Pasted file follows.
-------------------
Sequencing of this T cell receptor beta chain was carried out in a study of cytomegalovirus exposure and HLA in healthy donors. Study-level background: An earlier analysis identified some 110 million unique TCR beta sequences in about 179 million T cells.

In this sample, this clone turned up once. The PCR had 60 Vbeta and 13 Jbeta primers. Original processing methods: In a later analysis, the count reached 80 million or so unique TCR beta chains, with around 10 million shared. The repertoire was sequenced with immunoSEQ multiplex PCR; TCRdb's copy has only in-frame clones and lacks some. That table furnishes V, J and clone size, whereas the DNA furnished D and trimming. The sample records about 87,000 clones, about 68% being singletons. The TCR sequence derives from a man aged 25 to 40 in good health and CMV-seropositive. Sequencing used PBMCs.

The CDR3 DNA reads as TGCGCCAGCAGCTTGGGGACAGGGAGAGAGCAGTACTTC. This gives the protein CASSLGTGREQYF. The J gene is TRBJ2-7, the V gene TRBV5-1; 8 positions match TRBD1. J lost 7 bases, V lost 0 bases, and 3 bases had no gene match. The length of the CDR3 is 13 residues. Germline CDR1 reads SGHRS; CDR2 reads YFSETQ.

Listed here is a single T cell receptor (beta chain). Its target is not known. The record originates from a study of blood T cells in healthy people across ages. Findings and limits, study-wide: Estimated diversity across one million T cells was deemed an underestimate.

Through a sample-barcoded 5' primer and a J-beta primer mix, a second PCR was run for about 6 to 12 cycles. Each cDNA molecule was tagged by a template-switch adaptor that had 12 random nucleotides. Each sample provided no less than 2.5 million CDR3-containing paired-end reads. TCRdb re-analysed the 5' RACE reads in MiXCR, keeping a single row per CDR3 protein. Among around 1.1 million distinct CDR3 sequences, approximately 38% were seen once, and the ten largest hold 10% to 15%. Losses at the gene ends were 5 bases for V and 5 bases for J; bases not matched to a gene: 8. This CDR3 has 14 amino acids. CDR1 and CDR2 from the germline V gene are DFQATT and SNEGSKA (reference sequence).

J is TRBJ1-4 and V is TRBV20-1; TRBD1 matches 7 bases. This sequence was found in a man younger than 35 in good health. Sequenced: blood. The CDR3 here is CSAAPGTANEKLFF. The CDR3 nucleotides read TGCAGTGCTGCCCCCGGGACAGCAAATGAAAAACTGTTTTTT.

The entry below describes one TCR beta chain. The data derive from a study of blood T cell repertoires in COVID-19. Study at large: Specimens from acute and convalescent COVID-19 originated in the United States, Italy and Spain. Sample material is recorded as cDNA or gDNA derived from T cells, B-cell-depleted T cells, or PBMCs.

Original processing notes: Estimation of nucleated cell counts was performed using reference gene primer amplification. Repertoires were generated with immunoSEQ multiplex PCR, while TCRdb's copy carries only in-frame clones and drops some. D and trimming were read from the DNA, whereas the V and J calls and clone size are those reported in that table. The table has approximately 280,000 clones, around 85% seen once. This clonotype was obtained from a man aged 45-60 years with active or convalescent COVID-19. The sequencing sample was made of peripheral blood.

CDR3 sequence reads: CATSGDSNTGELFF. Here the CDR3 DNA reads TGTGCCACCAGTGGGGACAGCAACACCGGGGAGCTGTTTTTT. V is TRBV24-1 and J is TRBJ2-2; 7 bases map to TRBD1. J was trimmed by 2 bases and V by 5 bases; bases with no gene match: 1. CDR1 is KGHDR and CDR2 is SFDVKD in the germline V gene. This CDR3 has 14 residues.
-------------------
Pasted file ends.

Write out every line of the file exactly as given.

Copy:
Sequencing of this T cell receptor beta chain was carried out in a study of cytomegalovirus exposure and HLA in healthy donors. Study-level background: An earlier analysis identified some 110 million unique TCR beta sequences in about 179 million T cells.

In this sample, this clone turned up once. The PCR had 60 Vbeta and 13 Jbeta primers. Original processing methods: In a later analysis, the count reached 80 million or so unique TCR beta chains, with around 10 million shared. The repertoire was sequenced with immunoSEQ multiplex PCR; TCRdb's copy has only in-frame clones and lacks some. That table furnishes V, J and clone size, whereas the DNA furnished D and trimming. The sample records about 87,000 clones, about 68% being singletons. The TCR sequence derives from a man aged 25 to 40 in good health and CMV-seropositive. Sequencing used PBMCs.

The CDR3 DNA reads as TGCGCCAGCAGCTTGGGGACAGGGAGAGAGCAGTACTTC. This gives the protein CASSLGTGREQYF. The J gene is TRBJ2-7, the V gene TRBV5-1; 8 positions match TRBD1. J lost 7 bases, V lost 0 bases, and 3 bases had no gene match. The length of the CDR3 is 13 residues. Germline CDR1 reads SGHRS; CDR2 reads YFSETQ.

Listed here is a single T cell receptor (beta chain). Its target is not known. The record originates from a study of blood T cells in healthy people across ages. Findings and limits, study-wide: Estimated diversity across one million T cells was deemed an underestimate.

Through a sample-barcoded 5' primer and a J-beta primer mix, a second PCR was run for about 6 to 12 cycles. Each cDNA molecule was tagged by a template-switch adaptor that had 12 random nucleotides. Each sample provided no less than 2.5 million CDR3-containing paired-end reads. TCRdb re-analysed the 5' RACE reads in MiXCR, keeping a single row per CDR3 protein. Among around 1.1 million distinct CDR3 sequences, approximately 38% were seen once, and the ten largest hold 10% to 15%. Losses at the gene ends were 5 bases for V and 5 bases for J; bases not matched to a gene: 8. This CDR3 has 14 amino acids. CDR1 and CDR2 from the germline V gene are DFQATT and SNEGSKA (reference sequence).

J is TRBJ1-4 and V is TRBV20-1; TRBD1 matches 7 bases. This sequence was found in a man younger than 35 in good health. Sequenced: blood. The CDR3 here is CSAAPGTANEKLFF. The CDR3 nucleotides read TGCAGTGCTGCCCCCGGGACAGCAAATGAAAAACTGTTTTTT.

The entry below describes one TCR beta chain. The data derive from a study of blood T cell repertoires in COVID-19. Study at large: Specimens from acute and convalescent COVID-19 originated in the United States, Italy and Spain. Sample material is recorded as cDNA or gDNA derived from T cells, B-cell-depleted T cells, or PBMCs.

Original processing notes: Estimation of nucleated cell counts was performed using reference gene primer amplification. Repertoires were generated with immunoSEQ multiplex PCR, while TCRdb's copy carries only in-frame clones and drops some. D and trimming were read from the DNA, whereas the V and J calls and clone size are those reported in that table. The table has approximately 280,000 clones, around 85% seen once. This clonotype was obtained from a man aged 45-60 years with active or convalescent COVID-19. The sequencing sample was made of peripheral blood.

CDR3 sequence reads: CATSGDSNTGELFF. Here the CDR3 DNA reads TGTGCCACCAGTGGGGACAGCAACACCGGGGAGCTGTTTTTT. V is TRBV24-1 and J is TRBJ2-2; 7 bases map to TRBD1. J was trimmed by 2 bases and V by 5 bases; bases with no gene match: 1. CDR1 is KGHDR and CDR2 is SFDVKD in the germline V gene. This CDR3 has 14 residues.